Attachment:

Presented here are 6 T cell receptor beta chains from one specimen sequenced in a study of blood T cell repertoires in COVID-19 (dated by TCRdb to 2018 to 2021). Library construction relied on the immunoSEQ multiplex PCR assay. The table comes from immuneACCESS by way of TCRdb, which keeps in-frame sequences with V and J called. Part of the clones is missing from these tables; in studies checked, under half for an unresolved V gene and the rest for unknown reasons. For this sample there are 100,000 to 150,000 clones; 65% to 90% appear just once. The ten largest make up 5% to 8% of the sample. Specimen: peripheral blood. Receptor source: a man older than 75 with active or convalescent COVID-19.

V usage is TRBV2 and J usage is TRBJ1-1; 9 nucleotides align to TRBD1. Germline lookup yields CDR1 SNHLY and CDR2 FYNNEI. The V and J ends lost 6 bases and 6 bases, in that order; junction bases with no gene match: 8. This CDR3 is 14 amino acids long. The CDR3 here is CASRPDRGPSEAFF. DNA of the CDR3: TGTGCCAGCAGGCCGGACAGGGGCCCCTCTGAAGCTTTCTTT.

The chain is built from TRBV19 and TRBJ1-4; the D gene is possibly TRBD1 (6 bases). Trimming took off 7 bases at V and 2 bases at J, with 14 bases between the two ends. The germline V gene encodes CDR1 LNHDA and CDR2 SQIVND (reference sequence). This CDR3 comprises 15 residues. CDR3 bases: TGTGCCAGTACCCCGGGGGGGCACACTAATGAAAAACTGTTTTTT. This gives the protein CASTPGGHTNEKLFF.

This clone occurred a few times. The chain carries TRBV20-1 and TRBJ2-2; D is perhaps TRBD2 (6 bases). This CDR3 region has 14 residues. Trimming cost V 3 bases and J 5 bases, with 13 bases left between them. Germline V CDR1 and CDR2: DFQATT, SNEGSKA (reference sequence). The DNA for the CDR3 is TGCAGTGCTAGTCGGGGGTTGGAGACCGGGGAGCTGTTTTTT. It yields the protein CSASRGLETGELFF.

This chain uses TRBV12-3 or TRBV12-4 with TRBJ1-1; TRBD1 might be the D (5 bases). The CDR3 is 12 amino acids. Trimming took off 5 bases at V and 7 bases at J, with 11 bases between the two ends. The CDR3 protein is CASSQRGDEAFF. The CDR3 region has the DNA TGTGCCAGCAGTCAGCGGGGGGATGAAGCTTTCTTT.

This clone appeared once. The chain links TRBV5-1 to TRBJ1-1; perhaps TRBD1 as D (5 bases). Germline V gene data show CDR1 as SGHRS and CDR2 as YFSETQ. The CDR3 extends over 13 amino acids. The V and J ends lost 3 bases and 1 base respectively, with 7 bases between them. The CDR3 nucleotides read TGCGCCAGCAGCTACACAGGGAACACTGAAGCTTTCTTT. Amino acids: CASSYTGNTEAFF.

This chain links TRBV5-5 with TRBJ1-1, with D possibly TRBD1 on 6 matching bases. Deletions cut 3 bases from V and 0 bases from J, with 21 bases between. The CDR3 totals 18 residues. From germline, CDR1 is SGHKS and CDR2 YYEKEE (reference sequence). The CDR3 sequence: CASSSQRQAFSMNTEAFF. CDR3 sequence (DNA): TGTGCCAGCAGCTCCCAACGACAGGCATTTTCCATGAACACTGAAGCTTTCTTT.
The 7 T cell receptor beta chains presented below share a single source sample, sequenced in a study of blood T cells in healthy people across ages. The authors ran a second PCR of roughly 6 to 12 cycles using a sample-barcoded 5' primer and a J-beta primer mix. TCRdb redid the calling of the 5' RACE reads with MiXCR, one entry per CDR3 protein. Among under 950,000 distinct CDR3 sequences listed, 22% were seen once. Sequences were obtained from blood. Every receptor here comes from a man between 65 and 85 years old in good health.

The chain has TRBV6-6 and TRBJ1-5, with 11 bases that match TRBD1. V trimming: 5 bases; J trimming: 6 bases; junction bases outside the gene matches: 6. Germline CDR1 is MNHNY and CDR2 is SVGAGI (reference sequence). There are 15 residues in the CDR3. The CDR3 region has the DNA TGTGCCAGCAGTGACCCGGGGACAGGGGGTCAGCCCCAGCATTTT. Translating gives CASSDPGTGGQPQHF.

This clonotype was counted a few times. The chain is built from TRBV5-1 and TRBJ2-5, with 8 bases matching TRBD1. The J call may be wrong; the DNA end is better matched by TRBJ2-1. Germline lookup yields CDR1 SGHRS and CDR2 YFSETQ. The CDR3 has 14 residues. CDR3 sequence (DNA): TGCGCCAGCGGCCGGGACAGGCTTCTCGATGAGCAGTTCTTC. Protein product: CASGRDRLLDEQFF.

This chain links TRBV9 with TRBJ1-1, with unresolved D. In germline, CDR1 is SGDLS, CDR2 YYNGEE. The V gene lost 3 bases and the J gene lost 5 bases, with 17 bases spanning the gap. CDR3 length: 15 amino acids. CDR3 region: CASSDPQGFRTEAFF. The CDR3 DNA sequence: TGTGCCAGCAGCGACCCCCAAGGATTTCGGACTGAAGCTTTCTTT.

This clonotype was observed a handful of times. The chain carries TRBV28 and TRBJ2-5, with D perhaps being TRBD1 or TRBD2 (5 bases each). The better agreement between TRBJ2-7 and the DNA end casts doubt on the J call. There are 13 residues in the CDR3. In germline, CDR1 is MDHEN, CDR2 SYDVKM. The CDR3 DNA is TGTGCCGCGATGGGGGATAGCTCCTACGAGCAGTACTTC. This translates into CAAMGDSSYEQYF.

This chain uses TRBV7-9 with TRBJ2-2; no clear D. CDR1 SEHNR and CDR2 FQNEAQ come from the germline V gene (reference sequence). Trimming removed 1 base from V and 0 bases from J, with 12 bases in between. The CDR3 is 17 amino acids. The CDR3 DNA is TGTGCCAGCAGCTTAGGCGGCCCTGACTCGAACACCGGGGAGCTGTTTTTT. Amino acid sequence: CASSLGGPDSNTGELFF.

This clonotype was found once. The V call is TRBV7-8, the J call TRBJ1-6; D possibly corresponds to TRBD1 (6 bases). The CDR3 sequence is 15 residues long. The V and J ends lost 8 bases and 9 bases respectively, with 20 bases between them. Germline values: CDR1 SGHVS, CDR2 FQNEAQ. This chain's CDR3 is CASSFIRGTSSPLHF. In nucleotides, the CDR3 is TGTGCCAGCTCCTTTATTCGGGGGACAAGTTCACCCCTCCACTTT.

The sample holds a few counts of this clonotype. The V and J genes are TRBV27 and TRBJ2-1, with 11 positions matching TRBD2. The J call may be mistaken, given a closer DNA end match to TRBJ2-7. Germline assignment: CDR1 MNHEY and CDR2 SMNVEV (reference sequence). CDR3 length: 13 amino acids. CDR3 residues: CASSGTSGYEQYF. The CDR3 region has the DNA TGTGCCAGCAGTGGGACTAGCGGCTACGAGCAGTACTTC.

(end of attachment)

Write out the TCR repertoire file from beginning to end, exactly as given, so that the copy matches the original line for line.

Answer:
Presented here are 6 T cell receptor beta chains from one specimen sequenced in a study of blood T cell repertoires in COVID-19 (dated by TCRdb to 2018 to 2021). Library construction relied on the immunoSEQ multiplex PCR assay. The table comes from immuneACCESS by way of TCRdb, which keeps in-frame sequences with V and J called. Part of the clones is missing from these tables; in studies checked, under half for an unresolved V gene and the rest for unknown reasons. For this sample there are 100,000 to 150,000 clones; 65% to 90% appear just once. The ten largest make up 5% to 8% of the sample. Specimen: peripheral blood. Receptor source: a man older than 75 with active or convalescent COVID-19.

V usage is TRBV2 and J usage is TRBJ1-1; 9 nucleotides align to TRBD1. Germline lookup yields CDR1 SNHLY and CDR2 FYNNEI. The V and J ends lost 6 bases and 6 bases, in that order; junction bases with no gene match: 8. This CDR3 is 14 amino acids long. The CDR3 here is CASRPDRGPSEAFF. DNA of the CDR3: TGTGCCAGCAGGCCGGACAGGGGCCCCTCTGAAGCTTTCTTT.

The chain is built from TRBV19 and TRBJ1-4; the D gene is possibly TRBD1 (6 bases). Trimming took off 7 bases at V and 2 bases at J, with 14 bases between the two ends. The germline V gene encodes CDR1 LNHDA and CDR2 SQIVND (reference sequence). This CDR3 comprises 15 residues. CDR3 bases: TGTGCCAGTACCCCGGGGGGGCACACTAATGAAAAACTGTTTTTT. This gives the protein CASTPGGHTNEKLFF.

This clone occurred a few times. The chain carries TRBV20-1 and TRBJ2-2; D is perhaps TRBD2 (6 bases). This CDR3 region has 14 residues. Trimming cost V 3 bases and J 5 bases, with 13 bases left between them. Germline V CDR1 and CDR2: DFQATT, SNEGSKA (reference sequence). The DNA for the CDR3 is TGCAGTGCTAGTCGGGGGTTGGAGACCGGGGAGCTGTTTTTT. It yields the protein CSASRGLETGELFF.

This chain uses TRBV12-3 or TRBV12-4 with TRBJ1-1; TRBD1 might be the D (5 bases). The CDR3 is 12 amino acids. Trimming took off 5 bases at V and 7 bases at J, with 11 bases between the two ends. The CDR3 protein is CASSQRGDEAFF. The CDR3 region has the DNA TGTGCCAGCAGTCAGCGGGGGGATGAAGCTTTCTTT.

This clone appeared once. The chain links TRBV5-1 to TRBJ1-1; perhaps TRBD1 as D (5 bases). Germline V gene data show CDR1 as SGHRS and CDR2 as YFSETQ. The CDR3 extends over 13 amino acids. The V and J ends lost 3 bases and 1 base respectively, with 7 bases between them. The CDR3 nucleotides read TGCGCCAGCAGCTACACAGGGAACACTGAAGCTTTCTTT. Amino acids: CASSYTGNTEAFF.

This chain links TRBV5-5 with TRBJ1-1, with D possibly TRBD1 on 6 matching bases. Deletions cut 3 bases from V and 0 bases from J, with 21 bases between. The CDR3 totals 18 residues. From germline, CDR1 is SGHKS and CDR2 YYEKEE (reference sequence). The CDR3 sequence: CASSSQRQAFSMNTEAFF. CDR3 sequence (DNA): TGTGCCAGCAGCTCCCAACGACAGGCATTTTCCATGAACACTGAAGCTTTCTTT.
The 7 T cell receptor beta chains presented below share a single source sample, sequenced in a study of blood T cells in healthy people across ages. The authors ran a second PCR of roughly 6 to 12 cycles using a sample-barcoded 5' primer and a J-beta primer mix. TCRdb redid the calling of the 5' RACE reads with MiXCR, one entry per CDR3 protein. Among under 950,000 distinct CDR3 sequences listed, 22% were seen once. Sequences were obtained from blood. Every receptor here comes from a man between 65 and 85 years old in good health.

The chain has TRBV6-6 and TRBJ1-5, with 11 bases that match TRBD1. V trimming: 5 bases; J trimming: 6 bases; junction bases outside the gene matches: 6. Germline CDR1 is MNHNY and CDR2 is SVGAGI (reference sequence). There are 15 residues in the CDR3. The CDR3 region has the DNA TGTGCCAGCAGTGACCCGGGGACAGGGGGTCAGCCCCAGCATTTT. Translating gives CASSDPGTGGQPQHF.

This clonotype was counted a few times. The chain is built from TRBV5-1 and TRBJ2-5, with 8 bases matching TRBD1. The J call may be wrong; the DNA end is better matched by TRBJ2-1. Germline lookup yields CDR1 SGHRS and CDR2 YFSETQ. The CDR3 has 14 residues. CDR3 sequence (DNA): TGCGCCAGCGGCCGGGACAGGCTTCTCGATGAGCAGTTCTTC. Protein product: CASGRDRLLDEQFF.

This chain links TRBV9 with TRBJ1-1, with unresolved D. In germline, CDR1 is SGDLS, CDR2 YYNGEE. The V gene lost 3 bases and the J gene lost 5 bases, with 17 bases spanning the gap. CDR3 length: 15 amino acids. CDR3 region: CASSDPQGFRTEAFF. The CDR3 DNA sequence: TGTGCCAGCAGCGACCCCCAAGGATTTCGGACTGAAGCTTTCTTT.

This clonotype was observed a handful of times. The chain carries TRBV28 and TRBJ2-5, with D perhaps being TRBD1 or TRBD2 (5 bases each). The better agreement between TRBJ2-7 and the DNA end casts doubt on the J call. There are 13 residues in the CDR3. In germline, CDR1 is MDHEN, CDR2 SYDVKM. The CDR3 DNA is TGTGCCGCGATGGGGGATAGCTCCTACGAGCAGTACTTC. This translates into CAAMGDSSYEQYF.

This chain uses TRBV7-9 with TRBJ2-2; no clear D. CDR1 SEHNR and CDR2 FQNEAQ come from the germline V gene (reference sequence). Trimming removed 1 base from V and 0 bases from J, with 12 bases in between. The CDR3 is 17 amino acids. The CDR3 DNA is TGTGCCAGCAGCTTAGGCGGCCCTGACTCGAACACCGGGGAGCTGTTTTTT. Amino acid sequence: CASSLGGPDSNTGELFF.

This clonotype was found once. The V call is TRBV7-8, the J call TRBJ1-6; D possibly corresponds to TRBD1 (6 bases). The CDR3 sequence is 15 residues long. The V and J ends lost 8 bases and 9 bases respectively, with 20 bases between them. Germline values: CDR1 SGHVS, CDR2 FQNEAQ. This chain's CDR3 is CASSFIRGTSSPLHF. In nucleotides, the CDR3 is TGTGCCAGCTCCTTTATTCGGGGGACAAGTTCACCCCTCCACTTT.

The sample holds a few counts of this clonotype. The V and J genes are TRBV27 and TRBJ2-1, with 11 positions matching TRBD2. The J call may be mistaken, given a closer DNA end match to TRBJ2-7. Germline assignment: CDR1 MNHEY and CDR2 SMNVEV (reference sequence). CDR3 length: 13 amino acids. CDR3 residues: CASSGTSGYEQYF. The CDR3 region has the DNA TGTGCCAGCAGTGGGACTAGCGGCTACGAGCAGTACTTC.